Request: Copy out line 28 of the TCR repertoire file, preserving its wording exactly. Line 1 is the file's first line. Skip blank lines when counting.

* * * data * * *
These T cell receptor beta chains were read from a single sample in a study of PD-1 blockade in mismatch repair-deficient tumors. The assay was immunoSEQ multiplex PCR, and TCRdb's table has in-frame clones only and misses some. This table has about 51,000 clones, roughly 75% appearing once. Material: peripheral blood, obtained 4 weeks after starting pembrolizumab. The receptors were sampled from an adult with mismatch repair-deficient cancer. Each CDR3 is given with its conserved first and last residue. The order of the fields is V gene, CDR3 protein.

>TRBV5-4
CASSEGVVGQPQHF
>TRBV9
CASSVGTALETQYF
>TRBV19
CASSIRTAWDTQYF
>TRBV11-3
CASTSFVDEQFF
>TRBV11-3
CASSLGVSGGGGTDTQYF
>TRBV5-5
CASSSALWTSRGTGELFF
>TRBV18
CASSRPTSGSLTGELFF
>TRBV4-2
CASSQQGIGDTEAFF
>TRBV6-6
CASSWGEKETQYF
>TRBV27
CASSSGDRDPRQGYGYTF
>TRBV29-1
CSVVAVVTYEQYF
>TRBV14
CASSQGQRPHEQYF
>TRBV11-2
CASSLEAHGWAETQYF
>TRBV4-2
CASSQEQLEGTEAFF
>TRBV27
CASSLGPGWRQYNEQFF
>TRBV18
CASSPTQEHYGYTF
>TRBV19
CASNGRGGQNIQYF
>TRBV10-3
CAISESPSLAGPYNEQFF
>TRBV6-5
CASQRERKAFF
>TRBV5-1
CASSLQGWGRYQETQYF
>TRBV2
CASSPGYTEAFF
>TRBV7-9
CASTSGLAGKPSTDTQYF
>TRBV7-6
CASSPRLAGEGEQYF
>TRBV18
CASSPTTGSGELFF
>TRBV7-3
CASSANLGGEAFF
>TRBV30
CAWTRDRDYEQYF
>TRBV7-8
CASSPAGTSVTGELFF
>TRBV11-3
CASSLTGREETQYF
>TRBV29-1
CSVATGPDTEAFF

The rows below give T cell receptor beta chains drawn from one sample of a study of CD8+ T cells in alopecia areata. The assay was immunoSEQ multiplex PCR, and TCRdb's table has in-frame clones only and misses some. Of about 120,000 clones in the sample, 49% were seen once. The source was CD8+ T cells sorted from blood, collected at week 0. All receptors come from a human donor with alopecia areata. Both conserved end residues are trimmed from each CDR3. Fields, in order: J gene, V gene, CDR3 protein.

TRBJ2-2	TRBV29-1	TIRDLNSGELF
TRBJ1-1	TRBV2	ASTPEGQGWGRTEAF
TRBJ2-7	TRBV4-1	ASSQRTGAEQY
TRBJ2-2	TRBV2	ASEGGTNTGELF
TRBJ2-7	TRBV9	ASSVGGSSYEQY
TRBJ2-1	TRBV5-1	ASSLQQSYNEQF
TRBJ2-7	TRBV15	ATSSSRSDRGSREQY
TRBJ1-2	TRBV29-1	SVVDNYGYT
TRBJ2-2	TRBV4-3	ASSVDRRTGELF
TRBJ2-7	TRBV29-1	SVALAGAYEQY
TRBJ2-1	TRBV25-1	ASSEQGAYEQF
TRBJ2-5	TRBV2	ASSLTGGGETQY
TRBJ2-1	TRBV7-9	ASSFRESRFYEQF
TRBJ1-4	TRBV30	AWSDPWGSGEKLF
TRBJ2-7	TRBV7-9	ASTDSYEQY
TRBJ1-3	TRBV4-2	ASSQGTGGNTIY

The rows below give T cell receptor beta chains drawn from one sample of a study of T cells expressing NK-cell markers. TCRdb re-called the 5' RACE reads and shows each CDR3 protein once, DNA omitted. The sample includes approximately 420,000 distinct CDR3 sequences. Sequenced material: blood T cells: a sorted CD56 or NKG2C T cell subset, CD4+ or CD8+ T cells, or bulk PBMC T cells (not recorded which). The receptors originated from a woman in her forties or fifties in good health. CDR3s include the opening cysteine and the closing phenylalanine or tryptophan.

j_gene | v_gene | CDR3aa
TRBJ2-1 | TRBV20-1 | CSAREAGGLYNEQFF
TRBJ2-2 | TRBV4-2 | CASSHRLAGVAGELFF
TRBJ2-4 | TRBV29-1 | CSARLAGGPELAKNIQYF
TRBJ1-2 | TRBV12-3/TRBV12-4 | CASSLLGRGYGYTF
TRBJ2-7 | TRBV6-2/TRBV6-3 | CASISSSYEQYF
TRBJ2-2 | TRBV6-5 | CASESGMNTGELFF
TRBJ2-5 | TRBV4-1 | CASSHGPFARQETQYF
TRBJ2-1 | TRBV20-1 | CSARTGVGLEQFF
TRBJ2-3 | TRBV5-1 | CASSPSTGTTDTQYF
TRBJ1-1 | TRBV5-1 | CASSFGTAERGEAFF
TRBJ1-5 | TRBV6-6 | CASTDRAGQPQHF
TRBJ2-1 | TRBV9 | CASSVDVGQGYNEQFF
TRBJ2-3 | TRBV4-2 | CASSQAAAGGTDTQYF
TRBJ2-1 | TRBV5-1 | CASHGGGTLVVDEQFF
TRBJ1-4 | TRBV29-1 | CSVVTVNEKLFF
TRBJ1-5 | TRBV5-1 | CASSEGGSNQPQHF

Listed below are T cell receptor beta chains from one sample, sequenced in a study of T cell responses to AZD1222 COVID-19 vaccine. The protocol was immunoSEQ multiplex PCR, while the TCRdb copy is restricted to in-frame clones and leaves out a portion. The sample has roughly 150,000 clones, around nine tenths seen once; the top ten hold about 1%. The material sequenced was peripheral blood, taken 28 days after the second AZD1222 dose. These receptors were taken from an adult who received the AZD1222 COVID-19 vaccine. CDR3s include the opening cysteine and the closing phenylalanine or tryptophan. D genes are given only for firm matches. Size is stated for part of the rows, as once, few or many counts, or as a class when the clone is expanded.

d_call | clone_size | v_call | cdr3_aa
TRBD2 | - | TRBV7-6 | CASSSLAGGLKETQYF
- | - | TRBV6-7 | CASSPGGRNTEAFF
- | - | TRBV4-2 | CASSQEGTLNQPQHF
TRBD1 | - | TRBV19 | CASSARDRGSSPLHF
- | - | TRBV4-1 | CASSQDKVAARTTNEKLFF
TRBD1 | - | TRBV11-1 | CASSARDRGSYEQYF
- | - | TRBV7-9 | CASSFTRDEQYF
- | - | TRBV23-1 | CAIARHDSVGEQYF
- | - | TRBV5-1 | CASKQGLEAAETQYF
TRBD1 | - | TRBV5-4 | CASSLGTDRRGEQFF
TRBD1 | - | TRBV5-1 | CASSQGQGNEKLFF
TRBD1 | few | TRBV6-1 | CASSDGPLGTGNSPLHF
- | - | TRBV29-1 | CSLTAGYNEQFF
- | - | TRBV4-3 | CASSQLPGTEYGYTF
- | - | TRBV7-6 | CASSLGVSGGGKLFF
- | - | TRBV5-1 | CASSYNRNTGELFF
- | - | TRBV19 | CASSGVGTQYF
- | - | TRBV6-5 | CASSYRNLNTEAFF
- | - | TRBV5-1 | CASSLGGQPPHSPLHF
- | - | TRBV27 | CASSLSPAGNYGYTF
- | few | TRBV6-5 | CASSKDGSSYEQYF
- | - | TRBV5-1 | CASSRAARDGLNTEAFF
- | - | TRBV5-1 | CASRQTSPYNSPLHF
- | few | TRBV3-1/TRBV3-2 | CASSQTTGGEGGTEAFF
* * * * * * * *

>TRBV4-2